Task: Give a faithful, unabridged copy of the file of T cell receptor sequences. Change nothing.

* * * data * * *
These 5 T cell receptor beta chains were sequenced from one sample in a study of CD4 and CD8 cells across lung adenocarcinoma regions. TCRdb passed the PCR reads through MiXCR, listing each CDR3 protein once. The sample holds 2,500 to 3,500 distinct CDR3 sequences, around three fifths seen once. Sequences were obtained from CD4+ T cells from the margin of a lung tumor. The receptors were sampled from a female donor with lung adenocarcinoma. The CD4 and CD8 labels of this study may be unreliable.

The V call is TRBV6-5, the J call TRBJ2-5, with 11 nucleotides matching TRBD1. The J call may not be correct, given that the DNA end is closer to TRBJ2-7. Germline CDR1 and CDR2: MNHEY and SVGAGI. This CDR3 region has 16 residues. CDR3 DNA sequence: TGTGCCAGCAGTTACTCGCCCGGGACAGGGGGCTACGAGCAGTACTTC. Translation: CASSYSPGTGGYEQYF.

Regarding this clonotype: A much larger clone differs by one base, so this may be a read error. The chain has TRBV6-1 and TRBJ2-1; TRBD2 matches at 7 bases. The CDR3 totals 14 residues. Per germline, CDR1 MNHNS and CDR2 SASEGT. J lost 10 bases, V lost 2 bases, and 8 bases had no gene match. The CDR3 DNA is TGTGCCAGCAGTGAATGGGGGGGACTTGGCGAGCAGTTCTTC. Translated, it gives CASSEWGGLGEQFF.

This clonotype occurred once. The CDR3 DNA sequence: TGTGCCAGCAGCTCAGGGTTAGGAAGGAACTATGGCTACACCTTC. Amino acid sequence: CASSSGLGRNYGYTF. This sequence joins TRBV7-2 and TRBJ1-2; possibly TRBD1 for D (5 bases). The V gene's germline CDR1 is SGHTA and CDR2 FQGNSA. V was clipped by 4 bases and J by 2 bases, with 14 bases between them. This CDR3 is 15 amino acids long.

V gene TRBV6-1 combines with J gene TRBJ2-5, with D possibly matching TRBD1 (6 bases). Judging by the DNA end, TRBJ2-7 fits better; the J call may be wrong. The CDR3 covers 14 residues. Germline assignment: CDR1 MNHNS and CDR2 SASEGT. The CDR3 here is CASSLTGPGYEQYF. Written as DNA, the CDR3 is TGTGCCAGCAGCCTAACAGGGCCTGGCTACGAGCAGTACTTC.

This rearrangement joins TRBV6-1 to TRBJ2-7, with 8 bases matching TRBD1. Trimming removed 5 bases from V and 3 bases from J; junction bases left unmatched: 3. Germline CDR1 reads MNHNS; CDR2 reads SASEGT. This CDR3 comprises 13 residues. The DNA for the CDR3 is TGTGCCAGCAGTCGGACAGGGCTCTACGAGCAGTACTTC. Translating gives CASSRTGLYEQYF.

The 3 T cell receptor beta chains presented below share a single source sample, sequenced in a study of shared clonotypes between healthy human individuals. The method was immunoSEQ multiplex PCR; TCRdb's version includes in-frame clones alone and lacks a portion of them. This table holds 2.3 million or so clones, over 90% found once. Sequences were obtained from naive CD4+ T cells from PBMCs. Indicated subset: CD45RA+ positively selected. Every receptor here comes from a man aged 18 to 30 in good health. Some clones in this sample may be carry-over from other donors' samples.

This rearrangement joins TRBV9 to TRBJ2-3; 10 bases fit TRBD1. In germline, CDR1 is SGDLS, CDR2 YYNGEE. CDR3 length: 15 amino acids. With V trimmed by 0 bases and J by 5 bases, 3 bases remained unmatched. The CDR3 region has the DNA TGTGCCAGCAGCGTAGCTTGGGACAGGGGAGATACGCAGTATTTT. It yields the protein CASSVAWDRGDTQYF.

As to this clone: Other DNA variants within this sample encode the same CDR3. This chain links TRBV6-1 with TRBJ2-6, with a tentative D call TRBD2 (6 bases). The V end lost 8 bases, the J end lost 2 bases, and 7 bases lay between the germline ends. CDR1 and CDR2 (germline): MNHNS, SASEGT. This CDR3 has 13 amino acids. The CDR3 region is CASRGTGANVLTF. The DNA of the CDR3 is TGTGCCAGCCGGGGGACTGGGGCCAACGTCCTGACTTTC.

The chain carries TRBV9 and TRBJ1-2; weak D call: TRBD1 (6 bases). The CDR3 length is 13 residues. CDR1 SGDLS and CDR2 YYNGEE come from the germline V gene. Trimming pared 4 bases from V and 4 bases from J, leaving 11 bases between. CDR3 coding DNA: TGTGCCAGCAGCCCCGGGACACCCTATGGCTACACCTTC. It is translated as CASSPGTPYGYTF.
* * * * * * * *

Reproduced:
These 5 T cell receptor beta chains were sequenced from one sample in a study of CD4 and CD8 cells across lung adenocarcinoma regions. TCRdb passed the PCR reads through MiXCR, listing each CDR3 protein once. The sample holds 2,500 to 3,500 distinct CDR3 sequences, around three fifths seen once. Sequences were obtained from CD4+ T cells from the margin of a lung tumor. The receptors were sampled from a female donor with lung adenocarcinoma. The CD4 and CD8 labels of this study may be unreliable.

The V call is TRBV6-5, the J call TRBJ2-5, with 11 nucleotides matching TRBD1. The J call may not be correct, given that the DNA end is closer to TRBJ2-7. Germline CDR1 and CDR2: MNHEY and SVGAGI. This CDR3 region has 16 residues. CDR3 DNA sequence: TGTGCCAGCAGTTACTCGCCCGGGACAGGGGGCTACGAGCAGTACTTC. Translation: CASSYSPGTGGYEQYF.

Regarding this clonotype: A much larger clone differs by one base, so this may be a read error. The chain has TRBV6-1 and TRBJ2-1; TRBD2 matches at 7 bases. The CDR3 totals 14 residues. Per germline, CDR1 MNHNS and CDR2 SASEGT. J lost 10 bases, V lost 2 bases, and 8 bases had no gene match. The CDR3 DNA is TGTGCCAGCAGTGAATGGGGGGGACTTGGCGAGCAGTTCTTC. Translated, it gives CASSEWGGLGEQFF.

This clonotype occurred once. The CDR3 DNA sequence: TGTGCCAGCAGCTCAGGGTTAGGAAGGAACTATGGCTACACCTTC. Amino acid sequence: CASSSGLGRNYGYTF. This sequence joins TRBV7-2 and TRBJ1-2; possibly TRBD1 for D (5 bases). The V gene's germline CDR1 is SGHTA and CDR2 FQGNSA. V was clipped by 4 bases and J by 2 bases, with 14 bases between them. This CDR3 is 15 amino acids long.

V gene TRBV6-1 combines with J gene TRBJ2-5, with D possibly matching TRBD1 (6 bases). Judging by the DNA end, TRBJ2-7 fits better; the J call may be wrong. The CDR3 covers 14 residues. Germline assignment: CDR1 MNHNS and CDR2 SASEGT. The CDR3 here is CASSLTGPGYEQYF. Written as DNA, the CDR3 is TGTGCCAGCAGCCTAACAGGGCCTGGCTACGAGCAGTACTTC.

This rearrangement joins TRBV6-1 to TRBJ2-7, with 8 bases matching TRBD1. Trimming removed 5 bases from V and 3 bases from J; junction bases left unmatched: 3. Germline CDR1 reads MNHNS; CDR2 reads SASEGT. This CDR3 comprises 13 residues. The DNA for the CDR3 is TGTGCCAGCAGTCGGACAGGGCTCTACGAGCAGTACTTC. Translating gives CASSRTGLYEQYF.

The 3 T cell receptor beta chains presented below share a single source sample, sequenced in a study of shared clonotypes between healthy human individuals. The method was immunoSEQ multiplex PCR; TCRdb's version includes in-frame clones alone and lacks a portion of them. This table holds 2.3 million or so clones, over 90% found once. Sequences were obtained from naive CD4+ T cells from PBMCs. Indicated subset: CD45RA+ positively selected. Every receptor here comes from a man aged 18 to 30 in good health. Some clones in this sample may be carry-over from other donors' samples.

This rearrangement joins TRBV9 to TRBJ2-3; 10 bases fit TRBD1. In germline, CDR1 is SGDLS, CDR2 YYNGEE. CDR3 length: 15 amino acids. With V trimmed by 0 bases and J by 5 bases, 3 bases remained unmatched. The CDR3 region has the DNA TGTGCCAGCAGCGTAGCTTGGGACAGGGGAGATACGCAGTATTTT. It yields the protein CASSVAWDRGDTQYF.

As to this clone: Other DNA variants within this sample encode the same CDR3. This chain links TRBV6-1 with TRBJ2-6, with a tentative D call TRBD2 (6 bases). The V end lost 8 bases, the J end lost 2 bases, and 7 bases lay between the germline ends. CDR1 and CDR2 (germline): MNHNS, SASEGT. This CDR3 has 13 amino acids. The CDR3 region is CASRGTGANVLTF. The DNA of the CDR3 is TGTGCCAGCCGGGGGACTGGGGCCAACGTCCTGACTTTC.

The chain carries TRBV9 and TRBJ1-2; weak D call: TRBD1 (6 bases). The CDR3 length is 13 residues. CDR1 SGDLS and CDR2 YYNGEE come from the germline V gene. Trimming pared 4 bases from V and 4 bases from J, leaving 11 bases between. CDR3 coding DNA: TGTGCCAGCAGCCCCGGGACACCCTATGGCTACACCTTC. It is translated as CASSPGTPYGYTF.